Have you ever experienced one of those days where everything seems designed to make your day even worse than it already is? Take that day and exponentially multiply it, and you may have an idea of our lead characters’ plight in Alexandre Aja’s Crawl.
Paramount’s creature feature follows Haley Keller (Kaya Scodelario), a collegiate swimmer with an estranged relationship with her father, Dave (Barry Pepper). When Dave goes AWOL on the verge of a category five hurricane, Haley travels to her childhood home to check on him, only to get trapped in a crawl space by large, blood-thirsty alligators. With the water steadily rising, the clock is ticking for the duo to find safety.
What immediately separates Crawl from other creature features is the genre mashup. Aja isn’t interested in making a straight up monster movie, utilizing Mother Nature as a secondary villain to great effect. Every time our leads get ahead of the alligators, the weather impedes their quest for survival. Every time they get around the weather, the gators are lying in wait. The film never lets up, throwing new wrenches into the gears with abandon. Everything that could go wrong does go wrong.
While Aja has worked in aquatic horror before — he directed the gore-filled camp fest Piranha 3D (2010) — there’s very little camp to be seen here. He puts his heroine through the wringer, sending her on a journey that, at times, seems hopeless. That’s not to say the film doesn’t have fun, though that depends on whether or not you find gators and gore “fun.” He keeps the film at a whiplash pace; there is never a boring moment.
The titular crawl space is the primary and most effective set piece. Dark, dank, and slowly filling with water, every minute spent below the house is tense. The gators lurk in the shadows and in the background, forcing our characters to use their wits and resources to find a way up and out. It’s nice to see a horror film that not only doesn’t rely on dumb decisions to further the plot, but actually includes smart, decisive characters. When our leads’ situation gets worse, there’s always an external factor to blame.
Scodelario is electric as the resourceful heroine of the film, never over- or under-performing the terror. It’s a physically demanding role, and she is immensely believable when the film requires her to spring into action. Pepper breaks type as a blue collar father figure, and does well with what he’s given. The leads have good chemistry, but their relationship doesn’t quite land. It feels like much of the dramatic dialogue wound up on the cutting room floor to keep up the pace of the film, so the emotional beats don’t always feel earned. It’s a trade off, but one that works in service of the movie as a whole.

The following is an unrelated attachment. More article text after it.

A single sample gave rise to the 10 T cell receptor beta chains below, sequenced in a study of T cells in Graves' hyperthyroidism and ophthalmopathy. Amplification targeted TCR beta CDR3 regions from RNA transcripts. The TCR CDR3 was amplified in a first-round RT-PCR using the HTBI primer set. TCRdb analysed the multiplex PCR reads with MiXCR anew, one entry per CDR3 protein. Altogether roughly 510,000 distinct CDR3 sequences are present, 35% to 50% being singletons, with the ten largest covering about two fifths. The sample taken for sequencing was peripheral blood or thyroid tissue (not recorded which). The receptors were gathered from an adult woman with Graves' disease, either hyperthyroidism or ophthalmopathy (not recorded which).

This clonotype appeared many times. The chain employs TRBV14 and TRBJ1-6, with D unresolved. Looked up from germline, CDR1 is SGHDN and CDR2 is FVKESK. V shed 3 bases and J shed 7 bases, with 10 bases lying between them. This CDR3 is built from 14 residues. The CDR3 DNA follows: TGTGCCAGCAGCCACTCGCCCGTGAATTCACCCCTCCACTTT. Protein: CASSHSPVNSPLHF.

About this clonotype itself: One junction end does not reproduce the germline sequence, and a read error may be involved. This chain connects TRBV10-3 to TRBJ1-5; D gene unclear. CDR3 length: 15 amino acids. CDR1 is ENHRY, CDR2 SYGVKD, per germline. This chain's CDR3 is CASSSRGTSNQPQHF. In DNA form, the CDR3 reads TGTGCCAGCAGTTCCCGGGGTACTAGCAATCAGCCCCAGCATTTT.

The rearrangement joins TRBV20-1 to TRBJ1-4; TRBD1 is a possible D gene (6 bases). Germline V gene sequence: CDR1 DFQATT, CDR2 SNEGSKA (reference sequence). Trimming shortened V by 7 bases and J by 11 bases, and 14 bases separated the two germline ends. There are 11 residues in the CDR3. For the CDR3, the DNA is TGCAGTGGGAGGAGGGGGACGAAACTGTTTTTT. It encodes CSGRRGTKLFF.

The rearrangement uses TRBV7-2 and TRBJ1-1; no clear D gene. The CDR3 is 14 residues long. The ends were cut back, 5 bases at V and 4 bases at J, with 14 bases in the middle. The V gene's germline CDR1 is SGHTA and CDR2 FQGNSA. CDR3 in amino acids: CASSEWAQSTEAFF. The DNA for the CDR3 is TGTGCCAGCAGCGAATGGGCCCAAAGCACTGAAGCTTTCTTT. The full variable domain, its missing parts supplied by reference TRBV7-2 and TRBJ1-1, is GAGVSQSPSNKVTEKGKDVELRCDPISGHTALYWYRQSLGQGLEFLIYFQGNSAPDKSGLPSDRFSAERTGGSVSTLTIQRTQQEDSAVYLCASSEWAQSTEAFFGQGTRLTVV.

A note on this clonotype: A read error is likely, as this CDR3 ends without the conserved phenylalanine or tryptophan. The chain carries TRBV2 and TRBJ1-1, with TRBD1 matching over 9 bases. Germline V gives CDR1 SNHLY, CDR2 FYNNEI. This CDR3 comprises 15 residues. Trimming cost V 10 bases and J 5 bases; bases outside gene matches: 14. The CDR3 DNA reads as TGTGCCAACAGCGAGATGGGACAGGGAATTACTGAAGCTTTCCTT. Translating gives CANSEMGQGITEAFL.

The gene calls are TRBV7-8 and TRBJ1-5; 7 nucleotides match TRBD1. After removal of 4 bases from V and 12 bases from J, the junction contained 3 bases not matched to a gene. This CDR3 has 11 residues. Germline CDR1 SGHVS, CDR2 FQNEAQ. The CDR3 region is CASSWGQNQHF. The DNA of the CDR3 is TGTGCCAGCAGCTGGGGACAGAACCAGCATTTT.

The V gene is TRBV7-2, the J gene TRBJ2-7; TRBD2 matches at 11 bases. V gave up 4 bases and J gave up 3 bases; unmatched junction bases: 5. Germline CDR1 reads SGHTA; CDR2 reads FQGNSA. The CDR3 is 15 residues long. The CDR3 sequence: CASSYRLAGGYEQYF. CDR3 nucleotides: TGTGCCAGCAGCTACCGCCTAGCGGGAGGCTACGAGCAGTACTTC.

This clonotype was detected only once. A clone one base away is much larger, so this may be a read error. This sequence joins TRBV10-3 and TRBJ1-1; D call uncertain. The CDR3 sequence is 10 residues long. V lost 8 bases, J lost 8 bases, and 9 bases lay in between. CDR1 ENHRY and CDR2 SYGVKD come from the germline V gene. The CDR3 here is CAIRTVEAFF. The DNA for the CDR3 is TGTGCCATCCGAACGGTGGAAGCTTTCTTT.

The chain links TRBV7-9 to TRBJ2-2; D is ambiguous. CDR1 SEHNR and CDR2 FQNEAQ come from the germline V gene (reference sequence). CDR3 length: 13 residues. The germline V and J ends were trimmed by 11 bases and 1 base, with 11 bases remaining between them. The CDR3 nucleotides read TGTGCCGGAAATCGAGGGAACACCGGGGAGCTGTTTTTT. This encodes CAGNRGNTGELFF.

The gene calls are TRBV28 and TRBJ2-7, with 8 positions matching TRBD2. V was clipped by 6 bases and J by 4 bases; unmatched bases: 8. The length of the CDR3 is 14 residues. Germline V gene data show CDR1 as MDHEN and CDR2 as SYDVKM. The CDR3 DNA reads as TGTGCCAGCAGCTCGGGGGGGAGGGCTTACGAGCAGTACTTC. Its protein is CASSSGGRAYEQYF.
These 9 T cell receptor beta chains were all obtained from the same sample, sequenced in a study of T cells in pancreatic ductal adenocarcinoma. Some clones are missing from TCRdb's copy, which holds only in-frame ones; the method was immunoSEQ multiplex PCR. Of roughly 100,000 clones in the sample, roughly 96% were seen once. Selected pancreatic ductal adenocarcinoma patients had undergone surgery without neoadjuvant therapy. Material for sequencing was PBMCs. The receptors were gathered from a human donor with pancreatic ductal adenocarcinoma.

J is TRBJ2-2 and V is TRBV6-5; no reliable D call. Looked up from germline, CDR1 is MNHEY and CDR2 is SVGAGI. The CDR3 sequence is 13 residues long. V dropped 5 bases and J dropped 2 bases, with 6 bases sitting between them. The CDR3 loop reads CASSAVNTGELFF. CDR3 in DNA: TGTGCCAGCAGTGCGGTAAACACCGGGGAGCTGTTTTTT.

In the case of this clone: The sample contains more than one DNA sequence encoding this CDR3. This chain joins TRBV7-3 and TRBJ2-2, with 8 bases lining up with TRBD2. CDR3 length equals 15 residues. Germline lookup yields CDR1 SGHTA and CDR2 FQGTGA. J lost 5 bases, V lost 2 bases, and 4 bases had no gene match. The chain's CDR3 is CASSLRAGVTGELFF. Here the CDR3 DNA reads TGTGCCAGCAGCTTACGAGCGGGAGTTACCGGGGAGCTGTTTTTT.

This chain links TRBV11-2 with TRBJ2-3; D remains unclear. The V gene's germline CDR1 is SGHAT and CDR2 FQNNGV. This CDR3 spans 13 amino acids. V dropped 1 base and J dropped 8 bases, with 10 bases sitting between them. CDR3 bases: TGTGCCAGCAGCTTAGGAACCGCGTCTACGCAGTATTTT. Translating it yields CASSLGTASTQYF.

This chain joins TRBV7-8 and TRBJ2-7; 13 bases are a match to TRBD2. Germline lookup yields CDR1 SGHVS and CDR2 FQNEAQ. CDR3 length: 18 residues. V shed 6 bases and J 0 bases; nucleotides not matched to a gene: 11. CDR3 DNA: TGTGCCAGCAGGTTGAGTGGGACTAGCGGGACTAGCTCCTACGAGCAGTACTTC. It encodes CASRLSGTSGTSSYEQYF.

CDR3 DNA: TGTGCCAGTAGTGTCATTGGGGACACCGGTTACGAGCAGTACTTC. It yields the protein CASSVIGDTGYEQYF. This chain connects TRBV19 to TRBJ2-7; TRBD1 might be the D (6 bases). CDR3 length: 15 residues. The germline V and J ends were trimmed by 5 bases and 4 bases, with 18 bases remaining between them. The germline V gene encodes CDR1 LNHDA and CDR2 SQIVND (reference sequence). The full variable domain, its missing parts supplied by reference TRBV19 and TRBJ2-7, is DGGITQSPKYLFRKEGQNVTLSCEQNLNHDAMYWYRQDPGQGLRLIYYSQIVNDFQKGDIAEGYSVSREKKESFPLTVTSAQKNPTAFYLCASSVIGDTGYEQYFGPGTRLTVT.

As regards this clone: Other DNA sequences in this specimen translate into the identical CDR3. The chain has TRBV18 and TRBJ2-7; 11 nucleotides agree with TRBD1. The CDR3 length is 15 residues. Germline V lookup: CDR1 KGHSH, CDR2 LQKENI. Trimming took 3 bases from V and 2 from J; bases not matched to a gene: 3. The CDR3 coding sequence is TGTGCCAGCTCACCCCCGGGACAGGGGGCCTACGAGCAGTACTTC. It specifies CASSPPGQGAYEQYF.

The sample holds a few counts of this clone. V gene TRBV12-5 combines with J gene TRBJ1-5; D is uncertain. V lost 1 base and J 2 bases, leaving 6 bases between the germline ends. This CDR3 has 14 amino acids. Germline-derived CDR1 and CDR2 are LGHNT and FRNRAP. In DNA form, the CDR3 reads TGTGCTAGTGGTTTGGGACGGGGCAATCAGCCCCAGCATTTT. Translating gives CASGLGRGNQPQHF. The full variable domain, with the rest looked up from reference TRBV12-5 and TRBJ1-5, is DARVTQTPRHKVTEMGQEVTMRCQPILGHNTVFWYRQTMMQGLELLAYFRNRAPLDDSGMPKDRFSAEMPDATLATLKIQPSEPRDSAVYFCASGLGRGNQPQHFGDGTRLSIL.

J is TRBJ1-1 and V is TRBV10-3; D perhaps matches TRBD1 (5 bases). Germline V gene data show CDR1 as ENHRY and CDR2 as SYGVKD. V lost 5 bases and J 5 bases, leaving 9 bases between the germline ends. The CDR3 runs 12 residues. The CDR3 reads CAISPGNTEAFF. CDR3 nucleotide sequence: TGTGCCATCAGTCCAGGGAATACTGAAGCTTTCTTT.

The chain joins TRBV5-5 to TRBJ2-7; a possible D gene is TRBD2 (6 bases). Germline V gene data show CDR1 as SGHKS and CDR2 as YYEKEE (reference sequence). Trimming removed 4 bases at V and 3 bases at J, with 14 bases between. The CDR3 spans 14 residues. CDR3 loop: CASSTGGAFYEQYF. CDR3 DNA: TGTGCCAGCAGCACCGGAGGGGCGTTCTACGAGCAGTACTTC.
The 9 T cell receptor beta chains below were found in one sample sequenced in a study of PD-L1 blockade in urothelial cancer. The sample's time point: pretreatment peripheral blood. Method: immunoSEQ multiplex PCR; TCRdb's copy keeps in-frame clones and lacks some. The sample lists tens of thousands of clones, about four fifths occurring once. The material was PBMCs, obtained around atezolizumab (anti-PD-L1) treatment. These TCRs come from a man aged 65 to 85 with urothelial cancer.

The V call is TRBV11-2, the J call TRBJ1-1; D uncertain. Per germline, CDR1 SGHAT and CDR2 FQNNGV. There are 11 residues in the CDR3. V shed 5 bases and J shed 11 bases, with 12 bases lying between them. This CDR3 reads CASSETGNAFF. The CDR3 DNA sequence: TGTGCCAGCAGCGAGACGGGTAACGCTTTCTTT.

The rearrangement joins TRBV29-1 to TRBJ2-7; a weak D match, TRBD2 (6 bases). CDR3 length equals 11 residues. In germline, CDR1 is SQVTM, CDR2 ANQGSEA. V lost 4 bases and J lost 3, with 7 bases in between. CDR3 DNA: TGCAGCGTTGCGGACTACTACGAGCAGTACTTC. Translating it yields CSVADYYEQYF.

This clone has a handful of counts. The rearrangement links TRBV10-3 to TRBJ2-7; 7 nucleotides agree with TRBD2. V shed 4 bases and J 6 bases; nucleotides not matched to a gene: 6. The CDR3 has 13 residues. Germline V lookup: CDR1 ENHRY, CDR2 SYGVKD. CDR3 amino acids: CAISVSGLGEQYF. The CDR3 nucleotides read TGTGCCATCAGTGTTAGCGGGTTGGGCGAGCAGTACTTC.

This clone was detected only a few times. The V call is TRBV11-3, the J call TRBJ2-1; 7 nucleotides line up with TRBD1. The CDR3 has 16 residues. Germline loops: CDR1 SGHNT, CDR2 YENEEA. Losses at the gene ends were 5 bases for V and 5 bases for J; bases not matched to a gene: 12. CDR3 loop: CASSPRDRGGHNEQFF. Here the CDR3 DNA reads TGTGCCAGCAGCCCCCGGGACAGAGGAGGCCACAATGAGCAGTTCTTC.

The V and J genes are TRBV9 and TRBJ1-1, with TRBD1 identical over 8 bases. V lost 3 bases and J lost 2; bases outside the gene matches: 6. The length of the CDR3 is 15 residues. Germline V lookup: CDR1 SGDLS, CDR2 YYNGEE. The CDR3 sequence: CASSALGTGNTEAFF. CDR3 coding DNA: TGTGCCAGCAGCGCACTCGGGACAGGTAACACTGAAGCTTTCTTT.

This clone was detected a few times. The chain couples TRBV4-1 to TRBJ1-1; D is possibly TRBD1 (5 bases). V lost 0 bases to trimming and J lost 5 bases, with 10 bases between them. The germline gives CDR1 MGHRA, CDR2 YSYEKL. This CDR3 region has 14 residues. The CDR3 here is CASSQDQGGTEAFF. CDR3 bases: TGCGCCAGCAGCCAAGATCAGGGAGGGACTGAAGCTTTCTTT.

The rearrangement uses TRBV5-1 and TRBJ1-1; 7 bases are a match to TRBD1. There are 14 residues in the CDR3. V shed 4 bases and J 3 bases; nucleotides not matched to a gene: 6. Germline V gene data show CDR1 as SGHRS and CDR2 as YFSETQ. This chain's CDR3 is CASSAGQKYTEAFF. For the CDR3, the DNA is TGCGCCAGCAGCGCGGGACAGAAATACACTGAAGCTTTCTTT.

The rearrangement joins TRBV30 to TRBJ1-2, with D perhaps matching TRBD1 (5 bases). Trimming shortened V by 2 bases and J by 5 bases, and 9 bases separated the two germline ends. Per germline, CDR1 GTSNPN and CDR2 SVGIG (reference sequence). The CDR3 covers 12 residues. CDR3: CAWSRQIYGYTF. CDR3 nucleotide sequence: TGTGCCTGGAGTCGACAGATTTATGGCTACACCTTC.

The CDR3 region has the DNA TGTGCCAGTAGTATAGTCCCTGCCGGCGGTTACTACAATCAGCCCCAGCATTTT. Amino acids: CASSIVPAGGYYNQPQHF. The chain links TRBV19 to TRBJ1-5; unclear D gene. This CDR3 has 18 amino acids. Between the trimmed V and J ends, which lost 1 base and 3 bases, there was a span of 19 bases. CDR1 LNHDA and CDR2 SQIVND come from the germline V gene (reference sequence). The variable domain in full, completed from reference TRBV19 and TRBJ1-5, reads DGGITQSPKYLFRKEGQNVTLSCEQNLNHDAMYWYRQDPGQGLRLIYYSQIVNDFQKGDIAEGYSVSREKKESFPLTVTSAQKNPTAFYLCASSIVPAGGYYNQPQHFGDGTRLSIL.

Let’s be honest, no one goes to a movie like Crawl for the drama between its characters. The main attraction is obviously the gators, and boy, do the gators deliver. Normally, CGI beasts are much less intimidating than ones created through practical effects. This is not an issue here. The gators have a real weight and menace to them. They are a presence, and a true testament to how far computer generated VFX have come.
Despite only having two leads, there are plenty of gnarly gator kills for the ninety minute run time. A scene involving a convenience store being looted ends poorly for the looters, and contains an homage to Jaws. One certain kill is foreshadowed ever so slightly — Aja is intentional in what he shows us, even before the gators show up. Everything on screen has a purpose.
Perhaps the most impressive part about the gators and their attacks is how relatively grounded in realism they are. The gators don’t just eat people, they rag doll their prey first to incapacitate them. Unlike a certain film (*cough* Lake Placid *cough*), these alligators don’t have to be gigantic to be scary. They’re big, but not abnormally so. There are surely exaggerations, but the film is never cartoon-ish, relying on tense build ups and pay offs rather than spectacle and camp.
The end of the film is rather abrupt, as if the filmmakers ran out of cool ideas and called it a day. It relies too heavily on a dramatic beat that comes across as corny rather than genuine. It’s an odd way to end the film, leaving the audience with “wait, what?” as opposed to “whoa!” Still, when the eighty minutes preceding it are this good, it’s hard to complain.
In short, this is everything I want out of a summer horror film: it’s bold, brisk, and brutal. Aja hasn’t seemed this confident behind the camera in years. Despite a clunky ending and an unconvincing relationship between the leads, scares and thrills are delivered with surgical precision. I definitely won’t be visiting Florida anytime soon, but I’ll be revisiting Crawl for years to come.
Director: Alexandre Aja
Screenwriters: Michael and Shawn Rasmussen
Starring: Kaya Scodelario and Barry Pepper
Rated R for bloody creature violence, and brief language
Run time: 87 min
For people who enjoy: Jaws, The Shallows, Piranha 3D (2010)